Lingering Effects of Road Salt
Springtime is upon us; however, the perils of road salt to Chicago-area water and wildlife continue according to an in-depth Chicago Tribune story which includes comments by Friends’ Executive Director Margaret Frisbie. Road salt is halite, which is the natural mined mineral form of sodium chloride. Many road salt or de-icing products also contain additives which can be toxic too.
According to the Tribune, “The Illinois Department of Transportation went through nearly 430,000 tons of road salt in winter 2019-20…. That’s almost 860 million pounds spread across thousands of miles of roads, not including what’s used by villages, businesses and residents. Cook County’s Department of Transportation and Highways used more than 28,000 tons of salt this winter by the end of February….”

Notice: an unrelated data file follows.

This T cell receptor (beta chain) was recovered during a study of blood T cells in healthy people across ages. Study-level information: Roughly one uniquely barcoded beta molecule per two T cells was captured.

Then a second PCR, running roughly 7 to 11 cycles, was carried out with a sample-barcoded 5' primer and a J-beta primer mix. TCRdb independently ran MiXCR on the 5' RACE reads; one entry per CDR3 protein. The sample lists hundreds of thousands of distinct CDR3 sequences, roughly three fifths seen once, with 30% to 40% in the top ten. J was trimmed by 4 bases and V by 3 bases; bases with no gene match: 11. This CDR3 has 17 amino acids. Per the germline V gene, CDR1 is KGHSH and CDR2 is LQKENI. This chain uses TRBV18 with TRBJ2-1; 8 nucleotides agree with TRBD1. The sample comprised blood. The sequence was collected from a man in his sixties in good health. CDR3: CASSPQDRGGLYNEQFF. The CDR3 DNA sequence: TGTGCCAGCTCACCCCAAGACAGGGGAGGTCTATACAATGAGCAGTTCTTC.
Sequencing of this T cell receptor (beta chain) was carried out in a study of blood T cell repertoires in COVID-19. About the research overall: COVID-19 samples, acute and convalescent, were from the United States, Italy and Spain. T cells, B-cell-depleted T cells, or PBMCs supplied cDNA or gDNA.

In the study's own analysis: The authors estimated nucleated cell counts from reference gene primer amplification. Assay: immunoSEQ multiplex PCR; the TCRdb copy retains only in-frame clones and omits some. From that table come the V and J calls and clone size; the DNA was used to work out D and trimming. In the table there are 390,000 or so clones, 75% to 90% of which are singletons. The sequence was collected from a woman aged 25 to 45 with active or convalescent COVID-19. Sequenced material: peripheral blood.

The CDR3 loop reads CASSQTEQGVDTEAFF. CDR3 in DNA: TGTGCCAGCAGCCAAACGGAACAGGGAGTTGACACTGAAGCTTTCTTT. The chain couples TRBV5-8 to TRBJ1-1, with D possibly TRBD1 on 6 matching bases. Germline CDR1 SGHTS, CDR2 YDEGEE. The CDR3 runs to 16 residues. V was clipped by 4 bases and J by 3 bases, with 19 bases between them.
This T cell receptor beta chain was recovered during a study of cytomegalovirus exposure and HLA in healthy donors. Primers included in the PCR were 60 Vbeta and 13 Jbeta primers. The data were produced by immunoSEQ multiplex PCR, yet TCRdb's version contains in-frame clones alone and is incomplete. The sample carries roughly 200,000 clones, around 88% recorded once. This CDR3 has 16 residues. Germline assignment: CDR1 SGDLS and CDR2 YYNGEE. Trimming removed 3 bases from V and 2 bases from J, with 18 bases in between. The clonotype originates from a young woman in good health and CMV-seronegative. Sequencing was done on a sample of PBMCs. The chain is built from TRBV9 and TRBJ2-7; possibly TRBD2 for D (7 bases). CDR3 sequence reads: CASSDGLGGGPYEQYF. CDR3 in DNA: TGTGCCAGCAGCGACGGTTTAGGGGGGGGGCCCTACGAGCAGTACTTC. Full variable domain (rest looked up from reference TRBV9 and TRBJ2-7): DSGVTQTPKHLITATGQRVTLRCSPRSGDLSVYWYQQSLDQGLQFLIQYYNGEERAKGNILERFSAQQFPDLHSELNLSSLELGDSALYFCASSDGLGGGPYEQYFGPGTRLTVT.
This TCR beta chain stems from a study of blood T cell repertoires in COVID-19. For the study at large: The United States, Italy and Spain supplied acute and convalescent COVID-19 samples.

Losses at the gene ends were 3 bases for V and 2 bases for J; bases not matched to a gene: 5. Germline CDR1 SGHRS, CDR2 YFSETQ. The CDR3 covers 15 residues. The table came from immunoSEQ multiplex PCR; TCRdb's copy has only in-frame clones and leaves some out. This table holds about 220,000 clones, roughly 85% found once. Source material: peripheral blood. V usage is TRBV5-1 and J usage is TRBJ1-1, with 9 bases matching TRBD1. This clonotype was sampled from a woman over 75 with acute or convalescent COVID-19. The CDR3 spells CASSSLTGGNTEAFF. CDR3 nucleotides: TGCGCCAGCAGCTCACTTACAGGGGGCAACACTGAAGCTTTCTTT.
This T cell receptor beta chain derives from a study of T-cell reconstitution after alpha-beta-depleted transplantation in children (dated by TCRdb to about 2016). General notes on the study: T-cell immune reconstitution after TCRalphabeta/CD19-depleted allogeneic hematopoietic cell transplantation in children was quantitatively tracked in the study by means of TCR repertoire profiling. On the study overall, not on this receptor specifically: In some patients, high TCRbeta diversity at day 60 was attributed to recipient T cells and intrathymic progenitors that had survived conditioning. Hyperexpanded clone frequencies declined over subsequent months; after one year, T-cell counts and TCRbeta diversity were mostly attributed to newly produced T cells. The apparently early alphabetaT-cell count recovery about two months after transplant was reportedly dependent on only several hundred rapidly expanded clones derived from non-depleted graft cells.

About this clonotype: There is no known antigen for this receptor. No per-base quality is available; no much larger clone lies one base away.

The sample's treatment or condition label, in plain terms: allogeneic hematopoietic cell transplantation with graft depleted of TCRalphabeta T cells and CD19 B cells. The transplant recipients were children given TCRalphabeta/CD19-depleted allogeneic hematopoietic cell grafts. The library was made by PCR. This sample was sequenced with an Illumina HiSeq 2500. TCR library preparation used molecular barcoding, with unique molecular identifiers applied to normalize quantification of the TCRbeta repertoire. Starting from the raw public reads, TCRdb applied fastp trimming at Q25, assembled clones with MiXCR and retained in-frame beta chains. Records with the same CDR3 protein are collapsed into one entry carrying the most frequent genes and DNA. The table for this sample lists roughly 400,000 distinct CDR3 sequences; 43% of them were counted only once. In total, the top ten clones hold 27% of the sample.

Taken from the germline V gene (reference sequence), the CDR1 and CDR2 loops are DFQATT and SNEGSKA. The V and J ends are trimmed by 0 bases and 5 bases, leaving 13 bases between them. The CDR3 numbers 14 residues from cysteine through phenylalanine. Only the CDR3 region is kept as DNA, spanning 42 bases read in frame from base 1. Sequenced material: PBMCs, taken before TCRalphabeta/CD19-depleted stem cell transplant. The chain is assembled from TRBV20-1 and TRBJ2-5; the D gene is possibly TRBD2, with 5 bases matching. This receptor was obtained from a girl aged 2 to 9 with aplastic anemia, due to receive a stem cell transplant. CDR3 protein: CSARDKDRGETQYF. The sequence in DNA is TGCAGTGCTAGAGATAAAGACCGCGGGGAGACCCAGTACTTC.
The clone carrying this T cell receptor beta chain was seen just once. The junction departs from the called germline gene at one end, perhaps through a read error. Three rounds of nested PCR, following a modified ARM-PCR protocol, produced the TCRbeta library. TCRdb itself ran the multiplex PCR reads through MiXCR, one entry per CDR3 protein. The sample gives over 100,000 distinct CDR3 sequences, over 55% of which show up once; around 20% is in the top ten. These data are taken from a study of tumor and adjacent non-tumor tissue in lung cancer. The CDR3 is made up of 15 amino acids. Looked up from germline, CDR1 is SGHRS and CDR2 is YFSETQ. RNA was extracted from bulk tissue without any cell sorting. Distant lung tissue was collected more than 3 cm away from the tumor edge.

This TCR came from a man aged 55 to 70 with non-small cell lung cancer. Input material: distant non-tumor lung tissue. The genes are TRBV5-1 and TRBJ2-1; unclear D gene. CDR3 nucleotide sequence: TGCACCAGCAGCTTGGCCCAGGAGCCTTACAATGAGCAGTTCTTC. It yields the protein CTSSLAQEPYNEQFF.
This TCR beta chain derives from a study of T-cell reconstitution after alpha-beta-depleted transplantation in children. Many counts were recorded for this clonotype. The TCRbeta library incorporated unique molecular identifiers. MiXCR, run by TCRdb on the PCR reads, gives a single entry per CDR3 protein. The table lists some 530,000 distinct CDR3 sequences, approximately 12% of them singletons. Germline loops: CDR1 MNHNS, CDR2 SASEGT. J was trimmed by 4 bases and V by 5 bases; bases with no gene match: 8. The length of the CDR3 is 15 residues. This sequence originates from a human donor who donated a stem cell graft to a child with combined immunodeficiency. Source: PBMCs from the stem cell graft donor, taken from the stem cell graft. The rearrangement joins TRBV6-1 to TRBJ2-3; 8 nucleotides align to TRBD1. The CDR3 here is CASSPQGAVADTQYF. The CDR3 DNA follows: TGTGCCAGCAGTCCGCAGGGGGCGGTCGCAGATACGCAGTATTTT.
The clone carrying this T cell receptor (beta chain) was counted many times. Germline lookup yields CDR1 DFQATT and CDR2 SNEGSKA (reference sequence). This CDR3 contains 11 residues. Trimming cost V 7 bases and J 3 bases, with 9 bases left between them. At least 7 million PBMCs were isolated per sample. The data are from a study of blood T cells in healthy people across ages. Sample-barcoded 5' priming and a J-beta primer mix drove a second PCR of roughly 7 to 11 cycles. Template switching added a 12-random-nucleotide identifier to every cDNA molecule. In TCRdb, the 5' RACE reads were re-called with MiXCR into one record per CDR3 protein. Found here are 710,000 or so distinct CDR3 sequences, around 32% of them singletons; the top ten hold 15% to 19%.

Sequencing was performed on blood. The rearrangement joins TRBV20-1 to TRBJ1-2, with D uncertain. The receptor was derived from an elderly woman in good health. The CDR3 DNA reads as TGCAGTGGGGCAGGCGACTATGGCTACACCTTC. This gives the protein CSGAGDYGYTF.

In addition to waterways and groundwater, road salt affects native species the most, noted the Tribune. “The hardest-hit species tend to be native ones not evolved to deal with the salinity. That reduces biodiversity down to the fewer native species that can tolerate road salt and gives invasive species an edge.”
There has been some progress by the IEPA and the Illinois Pollution Control Board (IPCB) to “put in place stricter limits on chlorides.” New chloride standards were approved by the IPCB in 2015 with a five-year variance to allow for regional compliance. Unfortunately negotiations have not resulted in a final agreement so progressive action on the part of local government, landowners, and corporations is essential.
The Tribune reports: "Despite the slow-moving process, the rule change is still a step in the right direction," said Margaret Frisbie, executive director for Friends of the Chicago River. “I’m convinced that we will figure out how to deal with the chloride problem and continue to make the improvements we need to.” Friends continues to work on the solution.